Matching the number of international schools in Qatar and the UAE is the sheer range of curricula options available. “Here in the UAE we have 17 curricula on offer,” says Fiona McKenzie. As well as the US and UK approaches, this number includes curricula from Japan, China, India and the IB. “It’s very much about finding the right curriculum for your child that suits their style of learning,” continues Fiona McKenzie. “Also, it’s very important to think about where your career journey is taking you and where you may go next. Think about the transferability of the programme, especially if you are one of those families that is going to be highly mobile. “In some curricula there are key moments when it is difficult to transition, particularly mid-way through GCSEs and A-levels. The American curriculum and the IB are much more transferable.”Language and a child’s strengths also often play into curriculum choice. “If they are bi- or multilingual, how keen are they and their parents to want to keep up their native language?” says Fiona McKenzie.  “A huge number of international schools offer that facility. But, for curriculum choice, a lot is also about the individual child and the feel of the school.”

The route to higher education

All three of the international schools represented on this webinar offer the IB curriculum. Recognised as an established route to university, the IB means students from these schools head to universities all over the world. For the International School of London Qatar, around 90% of school leavers go to universities internationally, often in the US, Germany and the UK.  When students start to explore where to go next for higher education, Catalina Gardescu, Head of Admissions at the American International School of Bucharest, adopts a listening approach.“We work with a range of counsellors to hear what students want and what the parents can do because that is a huge element,” says Catalina Gardescu. “Most students, unless there is a strong family tradition or desire, go on to international colleges or universities, mostly in the US or the UK."

Nurturing the next generation of globally minded citizens

International schools are developing curious and open-minded global citizens who are confident and keen to engage with, experience and learn from a diverse range of people and places. These are vital skills in the 21st century workplace.“One of the things I love about being in Dubai is walking into the classroom and seeing the range of students there,” says Fiona McKenzie. “It’s the intercultural understanding that these international schools foster. It really is an extraordinary phenomenon and perspective. The children here look 360. If they are looking to go on to higher education, they will look all over the world. It is a very open and growth mindset.”“International schools are normally in a good position to bring different cultures and settings together,” says Dr Sergio Pawel of ISL Qatar, where global citizenship and community action are important. “They open students’ horizons and develop engagement with cultures and communities often not accessible to a local school in a region where only one culture dominates.”The ability to understand another’s perspective, take on board different views and develop critical thinking are vital attributes for navigating the future. “Around the world in the last few years we’ve seen the emergence of Nationalism, for example in France, England and the US,” says Dr Tim Stuart, Head of the International Community School of Addis Ababa, Ethiopia. “The global citizen stands in contrast to that. A global citizen believes their answer is not the only answer. They inquire and ask questions about how other people view a particular situation and are not dogmatic about their own perspective.”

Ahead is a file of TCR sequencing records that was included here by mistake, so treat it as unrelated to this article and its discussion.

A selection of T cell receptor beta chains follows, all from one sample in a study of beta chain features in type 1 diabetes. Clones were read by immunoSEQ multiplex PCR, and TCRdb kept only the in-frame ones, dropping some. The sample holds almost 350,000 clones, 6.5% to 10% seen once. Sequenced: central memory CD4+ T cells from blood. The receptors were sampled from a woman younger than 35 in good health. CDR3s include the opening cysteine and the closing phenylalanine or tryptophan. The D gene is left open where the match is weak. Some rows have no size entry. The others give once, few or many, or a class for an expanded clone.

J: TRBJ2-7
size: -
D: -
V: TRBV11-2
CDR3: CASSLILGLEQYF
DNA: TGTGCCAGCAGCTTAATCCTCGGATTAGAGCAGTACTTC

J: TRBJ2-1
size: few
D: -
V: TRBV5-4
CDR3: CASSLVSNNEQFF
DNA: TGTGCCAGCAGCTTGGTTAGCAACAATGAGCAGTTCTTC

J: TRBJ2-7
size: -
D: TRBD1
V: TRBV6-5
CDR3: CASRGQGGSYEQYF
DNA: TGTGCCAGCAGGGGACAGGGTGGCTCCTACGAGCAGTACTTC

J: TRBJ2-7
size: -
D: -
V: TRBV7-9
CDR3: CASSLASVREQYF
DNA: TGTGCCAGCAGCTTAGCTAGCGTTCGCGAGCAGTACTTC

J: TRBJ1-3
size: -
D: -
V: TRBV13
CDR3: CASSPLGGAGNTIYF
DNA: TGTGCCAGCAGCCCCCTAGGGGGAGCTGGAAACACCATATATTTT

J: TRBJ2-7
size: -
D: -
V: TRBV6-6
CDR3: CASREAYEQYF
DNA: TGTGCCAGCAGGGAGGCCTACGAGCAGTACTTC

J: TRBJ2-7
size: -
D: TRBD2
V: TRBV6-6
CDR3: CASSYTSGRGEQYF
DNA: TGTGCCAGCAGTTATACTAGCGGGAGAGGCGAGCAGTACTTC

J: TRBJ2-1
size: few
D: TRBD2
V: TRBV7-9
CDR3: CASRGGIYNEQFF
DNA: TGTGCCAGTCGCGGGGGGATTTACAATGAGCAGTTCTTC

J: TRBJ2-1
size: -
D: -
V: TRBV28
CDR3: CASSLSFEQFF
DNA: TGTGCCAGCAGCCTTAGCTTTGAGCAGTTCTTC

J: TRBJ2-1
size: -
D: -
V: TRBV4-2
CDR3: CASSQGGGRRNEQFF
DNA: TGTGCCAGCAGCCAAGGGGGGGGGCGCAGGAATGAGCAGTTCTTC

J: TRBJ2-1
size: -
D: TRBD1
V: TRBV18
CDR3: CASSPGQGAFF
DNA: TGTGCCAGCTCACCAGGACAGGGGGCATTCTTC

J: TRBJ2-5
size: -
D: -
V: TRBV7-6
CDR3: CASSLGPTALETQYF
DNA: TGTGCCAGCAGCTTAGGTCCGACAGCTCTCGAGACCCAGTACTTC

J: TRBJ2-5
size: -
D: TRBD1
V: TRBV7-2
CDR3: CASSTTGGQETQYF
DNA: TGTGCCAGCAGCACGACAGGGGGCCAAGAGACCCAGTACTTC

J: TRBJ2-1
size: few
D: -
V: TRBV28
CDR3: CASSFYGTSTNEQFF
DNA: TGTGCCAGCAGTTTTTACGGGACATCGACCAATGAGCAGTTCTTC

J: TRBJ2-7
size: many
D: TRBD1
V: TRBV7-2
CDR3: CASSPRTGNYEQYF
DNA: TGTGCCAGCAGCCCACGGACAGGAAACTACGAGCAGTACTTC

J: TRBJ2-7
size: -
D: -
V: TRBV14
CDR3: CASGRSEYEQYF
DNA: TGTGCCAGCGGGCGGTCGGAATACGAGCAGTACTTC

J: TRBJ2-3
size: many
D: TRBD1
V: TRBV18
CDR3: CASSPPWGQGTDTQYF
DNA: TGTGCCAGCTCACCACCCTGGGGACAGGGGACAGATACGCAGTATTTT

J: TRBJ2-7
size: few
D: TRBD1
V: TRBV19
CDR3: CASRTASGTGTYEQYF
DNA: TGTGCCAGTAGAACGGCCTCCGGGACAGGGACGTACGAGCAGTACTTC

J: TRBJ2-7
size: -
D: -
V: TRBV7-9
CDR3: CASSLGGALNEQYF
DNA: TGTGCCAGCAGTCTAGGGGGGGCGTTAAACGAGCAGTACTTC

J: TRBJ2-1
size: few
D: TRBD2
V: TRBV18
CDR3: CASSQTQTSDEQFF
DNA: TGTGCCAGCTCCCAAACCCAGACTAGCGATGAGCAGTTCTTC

Co-curricular – no longer an extra?

Developing these all-important intercultural skills and outlooks happens both inside and out of the classroom. Sports and creative activities foster teamwork, mutual respect and better communication in these rich, multicultural and multilingual environments. So much so that some schools in EMEA increasingly regard these not as extra-curricular, but co-curricular, and are literally building these into the curricula with impressive facilities on campus. “Co-curricular means these activities are aligned with curriculum,’ says Dr Tim Stuart. “In contrast with skills we would consider to be the soft skills developed in co-curricular programmes, traditional academic skills are actually potentially diminishing in value. Skills like critical thinking, communication, collaboration, creativity are not skills traditional curricula have emphasised.“I would say for parents looking for schools, focus on a school that is developing the whole child, not just the cognitive or the traditional academic skills. There is a shift globally in terms of the important skills and dispositions being developed in co-curricular programmes. These are being correlated in research with success where students are thriving.”“Education is so much more than the academics,” agrees Fiona McKenzie. “We are blessed in this part of the world to have some newly built schools and fantastic facilities. Sports, drama and music develop social skills, confidence and critical thinking and are very important to parents and their child’s development.”

Aligning ethos and values in school choice